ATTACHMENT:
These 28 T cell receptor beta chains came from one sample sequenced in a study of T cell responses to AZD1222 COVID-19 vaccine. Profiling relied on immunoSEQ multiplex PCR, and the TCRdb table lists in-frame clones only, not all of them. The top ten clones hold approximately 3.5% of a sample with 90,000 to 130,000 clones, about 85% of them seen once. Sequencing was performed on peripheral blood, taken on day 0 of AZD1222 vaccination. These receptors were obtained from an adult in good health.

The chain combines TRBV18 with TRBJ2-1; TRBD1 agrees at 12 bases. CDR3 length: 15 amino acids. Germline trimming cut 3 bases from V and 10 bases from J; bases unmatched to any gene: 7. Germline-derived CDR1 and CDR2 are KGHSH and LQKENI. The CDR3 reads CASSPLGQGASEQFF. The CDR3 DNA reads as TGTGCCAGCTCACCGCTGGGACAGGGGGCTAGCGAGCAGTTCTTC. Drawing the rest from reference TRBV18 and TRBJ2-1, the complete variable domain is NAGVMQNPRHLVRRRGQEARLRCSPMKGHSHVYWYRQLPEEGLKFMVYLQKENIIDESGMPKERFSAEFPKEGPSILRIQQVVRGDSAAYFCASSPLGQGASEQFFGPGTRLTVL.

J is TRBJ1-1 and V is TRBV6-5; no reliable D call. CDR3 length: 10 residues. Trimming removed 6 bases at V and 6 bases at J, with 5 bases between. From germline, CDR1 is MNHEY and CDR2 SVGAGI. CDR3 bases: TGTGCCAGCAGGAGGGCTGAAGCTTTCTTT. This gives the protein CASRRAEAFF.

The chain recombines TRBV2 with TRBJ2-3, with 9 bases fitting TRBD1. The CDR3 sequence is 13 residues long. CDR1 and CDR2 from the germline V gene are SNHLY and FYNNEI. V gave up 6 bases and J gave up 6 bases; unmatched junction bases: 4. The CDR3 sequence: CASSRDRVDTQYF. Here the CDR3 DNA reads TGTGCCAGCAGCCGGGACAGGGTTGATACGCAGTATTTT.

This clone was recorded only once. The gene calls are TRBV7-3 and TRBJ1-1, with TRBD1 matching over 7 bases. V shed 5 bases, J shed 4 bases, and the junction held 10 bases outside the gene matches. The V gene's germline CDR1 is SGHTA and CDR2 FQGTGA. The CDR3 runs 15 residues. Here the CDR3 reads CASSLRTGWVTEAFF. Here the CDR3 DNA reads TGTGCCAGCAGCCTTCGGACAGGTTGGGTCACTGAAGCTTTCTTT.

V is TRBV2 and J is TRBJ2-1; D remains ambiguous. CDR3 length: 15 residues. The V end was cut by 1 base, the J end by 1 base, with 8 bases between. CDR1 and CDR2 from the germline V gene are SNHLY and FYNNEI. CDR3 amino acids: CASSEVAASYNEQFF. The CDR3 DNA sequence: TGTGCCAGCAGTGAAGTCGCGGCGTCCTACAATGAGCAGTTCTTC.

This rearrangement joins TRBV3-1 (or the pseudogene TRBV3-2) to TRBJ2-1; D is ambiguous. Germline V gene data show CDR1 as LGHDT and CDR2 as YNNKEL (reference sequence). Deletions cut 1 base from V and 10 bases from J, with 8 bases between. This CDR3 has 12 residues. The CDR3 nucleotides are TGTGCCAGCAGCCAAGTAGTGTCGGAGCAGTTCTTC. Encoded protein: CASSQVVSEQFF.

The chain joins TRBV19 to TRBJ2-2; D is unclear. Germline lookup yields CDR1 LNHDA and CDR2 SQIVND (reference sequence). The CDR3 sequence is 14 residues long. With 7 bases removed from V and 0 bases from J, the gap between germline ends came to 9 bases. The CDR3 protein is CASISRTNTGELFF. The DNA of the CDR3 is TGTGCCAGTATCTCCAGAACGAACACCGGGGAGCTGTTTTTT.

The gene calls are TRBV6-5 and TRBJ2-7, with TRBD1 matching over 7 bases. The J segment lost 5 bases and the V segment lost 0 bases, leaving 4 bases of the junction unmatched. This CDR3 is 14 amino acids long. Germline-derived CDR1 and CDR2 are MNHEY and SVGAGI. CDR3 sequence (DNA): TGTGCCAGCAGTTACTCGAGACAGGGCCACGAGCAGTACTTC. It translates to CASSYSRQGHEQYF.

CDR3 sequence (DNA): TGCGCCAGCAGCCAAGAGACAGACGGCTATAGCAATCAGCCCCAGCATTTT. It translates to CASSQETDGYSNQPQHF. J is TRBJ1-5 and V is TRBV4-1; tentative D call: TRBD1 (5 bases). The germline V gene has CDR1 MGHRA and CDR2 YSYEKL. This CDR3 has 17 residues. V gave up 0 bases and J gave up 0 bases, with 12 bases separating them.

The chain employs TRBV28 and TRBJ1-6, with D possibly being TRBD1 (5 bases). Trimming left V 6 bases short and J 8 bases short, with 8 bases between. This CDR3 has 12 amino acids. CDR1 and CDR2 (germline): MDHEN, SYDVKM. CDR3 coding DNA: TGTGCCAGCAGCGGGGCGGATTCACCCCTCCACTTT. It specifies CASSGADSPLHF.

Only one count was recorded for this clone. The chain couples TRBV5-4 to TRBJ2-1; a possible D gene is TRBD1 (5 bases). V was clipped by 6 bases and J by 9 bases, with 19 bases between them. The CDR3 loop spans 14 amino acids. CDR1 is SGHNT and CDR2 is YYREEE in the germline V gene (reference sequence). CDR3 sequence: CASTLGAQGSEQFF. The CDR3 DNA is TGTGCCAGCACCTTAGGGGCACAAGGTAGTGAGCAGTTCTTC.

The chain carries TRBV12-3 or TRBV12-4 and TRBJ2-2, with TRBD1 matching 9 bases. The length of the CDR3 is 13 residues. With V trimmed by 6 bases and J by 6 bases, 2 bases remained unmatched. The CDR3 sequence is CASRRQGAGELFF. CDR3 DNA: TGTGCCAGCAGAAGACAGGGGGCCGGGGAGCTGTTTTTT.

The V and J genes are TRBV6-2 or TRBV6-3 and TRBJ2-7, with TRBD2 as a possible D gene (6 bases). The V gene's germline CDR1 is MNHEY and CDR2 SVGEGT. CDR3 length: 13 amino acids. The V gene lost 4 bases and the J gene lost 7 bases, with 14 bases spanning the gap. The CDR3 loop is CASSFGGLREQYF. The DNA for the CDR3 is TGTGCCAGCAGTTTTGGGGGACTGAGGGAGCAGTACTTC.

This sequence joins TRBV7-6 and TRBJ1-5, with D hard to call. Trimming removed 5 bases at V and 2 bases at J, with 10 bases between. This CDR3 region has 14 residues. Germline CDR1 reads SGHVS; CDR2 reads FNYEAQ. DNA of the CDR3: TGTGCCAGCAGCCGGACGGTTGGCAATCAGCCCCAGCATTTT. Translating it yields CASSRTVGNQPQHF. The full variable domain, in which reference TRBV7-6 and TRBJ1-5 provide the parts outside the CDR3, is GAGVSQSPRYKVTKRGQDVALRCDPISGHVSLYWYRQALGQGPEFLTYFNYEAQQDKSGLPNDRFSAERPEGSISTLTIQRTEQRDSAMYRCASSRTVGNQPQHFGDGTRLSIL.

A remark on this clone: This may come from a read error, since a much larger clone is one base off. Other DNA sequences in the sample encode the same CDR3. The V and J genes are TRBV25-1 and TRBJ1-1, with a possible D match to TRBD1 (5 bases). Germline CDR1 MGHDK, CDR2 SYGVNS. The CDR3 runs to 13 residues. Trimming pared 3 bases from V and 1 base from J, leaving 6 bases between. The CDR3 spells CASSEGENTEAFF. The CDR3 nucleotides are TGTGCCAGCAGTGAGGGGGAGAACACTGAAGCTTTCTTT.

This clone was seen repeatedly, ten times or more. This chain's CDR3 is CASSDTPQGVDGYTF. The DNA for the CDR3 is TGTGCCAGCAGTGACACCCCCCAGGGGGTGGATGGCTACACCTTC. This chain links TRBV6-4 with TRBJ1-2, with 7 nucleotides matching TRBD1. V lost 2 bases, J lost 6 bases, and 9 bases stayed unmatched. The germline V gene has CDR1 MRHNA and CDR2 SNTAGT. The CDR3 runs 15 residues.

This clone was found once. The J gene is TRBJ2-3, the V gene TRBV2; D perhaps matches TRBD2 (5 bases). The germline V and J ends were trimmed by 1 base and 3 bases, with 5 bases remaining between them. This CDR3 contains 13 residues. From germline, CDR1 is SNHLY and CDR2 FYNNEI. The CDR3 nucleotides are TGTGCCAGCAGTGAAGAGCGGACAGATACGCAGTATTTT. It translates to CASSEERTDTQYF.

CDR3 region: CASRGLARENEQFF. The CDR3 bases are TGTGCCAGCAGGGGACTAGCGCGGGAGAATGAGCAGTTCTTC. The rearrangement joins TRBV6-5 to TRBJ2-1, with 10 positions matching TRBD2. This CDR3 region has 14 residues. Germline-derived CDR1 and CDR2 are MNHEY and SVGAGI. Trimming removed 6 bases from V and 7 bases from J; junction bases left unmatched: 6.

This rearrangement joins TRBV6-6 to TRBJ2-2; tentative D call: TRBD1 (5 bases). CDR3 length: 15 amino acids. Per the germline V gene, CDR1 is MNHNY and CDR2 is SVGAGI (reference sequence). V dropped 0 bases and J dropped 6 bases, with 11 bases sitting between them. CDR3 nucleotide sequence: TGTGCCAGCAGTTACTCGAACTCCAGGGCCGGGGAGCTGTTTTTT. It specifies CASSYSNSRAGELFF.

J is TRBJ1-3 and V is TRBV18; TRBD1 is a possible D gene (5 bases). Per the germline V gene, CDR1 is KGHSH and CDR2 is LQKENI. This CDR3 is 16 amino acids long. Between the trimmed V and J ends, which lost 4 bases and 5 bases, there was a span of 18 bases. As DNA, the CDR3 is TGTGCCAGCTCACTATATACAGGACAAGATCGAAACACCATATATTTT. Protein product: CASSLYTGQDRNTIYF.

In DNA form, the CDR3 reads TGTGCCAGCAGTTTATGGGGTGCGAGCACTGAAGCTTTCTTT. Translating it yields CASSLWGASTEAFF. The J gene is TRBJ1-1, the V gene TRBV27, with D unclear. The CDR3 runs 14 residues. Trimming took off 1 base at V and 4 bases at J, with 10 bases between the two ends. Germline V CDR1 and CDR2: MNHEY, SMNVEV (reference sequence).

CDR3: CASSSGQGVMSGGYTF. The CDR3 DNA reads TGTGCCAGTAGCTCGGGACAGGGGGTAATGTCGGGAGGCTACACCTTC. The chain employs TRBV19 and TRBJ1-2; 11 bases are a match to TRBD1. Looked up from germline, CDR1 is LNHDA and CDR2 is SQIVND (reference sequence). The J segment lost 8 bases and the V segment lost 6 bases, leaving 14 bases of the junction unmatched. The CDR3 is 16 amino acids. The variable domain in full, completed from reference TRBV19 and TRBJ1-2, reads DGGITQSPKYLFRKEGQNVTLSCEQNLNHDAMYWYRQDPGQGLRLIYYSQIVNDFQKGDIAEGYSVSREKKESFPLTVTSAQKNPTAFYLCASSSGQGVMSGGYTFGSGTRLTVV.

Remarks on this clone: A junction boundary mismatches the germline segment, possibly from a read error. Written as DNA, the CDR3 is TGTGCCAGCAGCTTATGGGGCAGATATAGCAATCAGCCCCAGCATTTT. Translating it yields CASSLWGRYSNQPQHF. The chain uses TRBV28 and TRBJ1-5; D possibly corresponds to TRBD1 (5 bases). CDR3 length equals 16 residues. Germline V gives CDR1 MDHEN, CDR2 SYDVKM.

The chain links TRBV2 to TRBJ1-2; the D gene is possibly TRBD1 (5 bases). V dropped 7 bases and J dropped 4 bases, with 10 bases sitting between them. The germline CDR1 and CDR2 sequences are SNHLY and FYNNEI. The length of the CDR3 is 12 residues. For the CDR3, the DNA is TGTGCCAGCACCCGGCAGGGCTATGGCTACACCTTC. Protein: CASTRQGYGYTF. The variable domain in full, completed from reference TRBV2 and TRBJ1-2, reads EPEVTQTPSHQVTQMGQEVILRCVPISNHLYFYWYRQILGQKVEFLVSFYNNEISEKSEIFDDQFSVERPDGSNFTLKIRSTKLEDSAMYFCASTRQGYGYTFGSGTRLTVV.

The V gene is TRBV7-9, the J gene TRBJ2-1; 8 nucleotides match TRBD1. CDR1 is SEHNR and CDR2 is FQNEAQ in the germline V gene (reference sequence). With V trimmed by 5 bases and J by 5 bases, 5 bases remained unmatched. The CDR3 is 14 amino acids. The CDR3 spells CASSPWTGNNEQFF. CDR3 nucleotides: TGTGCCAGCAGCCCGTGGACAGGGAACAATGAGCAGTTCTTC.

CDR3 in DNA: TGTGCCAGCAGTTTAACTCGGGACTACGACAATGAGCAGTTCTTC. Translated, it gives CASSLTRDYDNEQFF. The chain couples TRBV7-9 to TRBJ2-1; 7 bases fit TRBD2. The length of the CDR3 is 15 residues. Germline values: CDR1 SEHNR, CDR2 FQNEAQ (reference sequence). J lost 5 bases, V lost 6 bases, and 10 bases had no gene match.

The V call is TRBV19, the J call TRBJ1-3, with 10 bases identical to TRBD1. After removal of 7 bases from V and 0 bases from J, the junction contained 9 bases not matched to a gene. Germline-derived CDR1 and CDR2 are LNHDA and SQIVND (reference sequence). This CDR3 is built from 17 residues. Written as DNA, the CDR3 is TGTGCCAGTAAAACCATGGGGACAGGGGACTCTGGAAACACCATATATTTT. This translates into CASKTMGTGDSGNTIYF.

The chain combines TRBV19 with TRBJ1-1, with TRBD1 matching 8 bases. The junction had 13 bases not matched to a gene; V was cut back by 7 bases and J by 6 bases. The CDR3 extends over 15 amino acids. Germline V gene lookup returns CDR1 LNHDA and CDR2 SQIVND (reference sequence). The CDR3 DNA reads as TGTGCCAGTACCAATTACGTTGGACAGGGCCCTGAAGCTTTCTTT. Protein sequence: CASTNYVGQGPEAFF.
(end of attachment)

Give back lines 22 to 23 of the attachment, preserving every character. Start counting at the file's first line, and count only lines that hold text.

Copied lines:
In DNA form, the CDR3 reads TGTGCCAGCAGTTTATGGGGTGCGAGCACTGAAGCTTTCTTT. Translating it yields CASSLWGASTEAFF. The J gene is TRBJ1-1, the V gene TRBV27, with D unclear. The CDR3 runs 14 residues. Trimming took off 1 base at V and 4 bases at J, with 10 bases between the two ends. Germline V CDR1 and CDR2: MNHEY, SMNVEV (reference sequence).

CDR3: CASSSGQGVMSGGYTF. The CDR3 DNA reads TGTGCCAGTAGCTCGGGACAGGGGGTAATGTCGGGAGGCTACACCTTC. The chain employs TRBV19 and TRBJ1-2; 11 bases are a match to TRBD1. Looked up from germline, CDR1 is LNHDA and CDR2 is SQIVND (reference sequence). The J segment lost 8 bases and the V segment lost 6 bases, leaving 14 bases of the junction unmatched. The CDR3 is 16 amino acids. The variable domain in full, completed from reference TRBV19 and TRBJ1-2, reads DGGITQSPKYLFRKEGQNVTLSCEQNLNHDAMYWYRQDPGQGLRLIYYSQIVNDFQKGDIAEGYSVSREKKESFPLTVTSAQKNPTAFYLCASSSGQGVMSGGYTFGSGTRLTVV.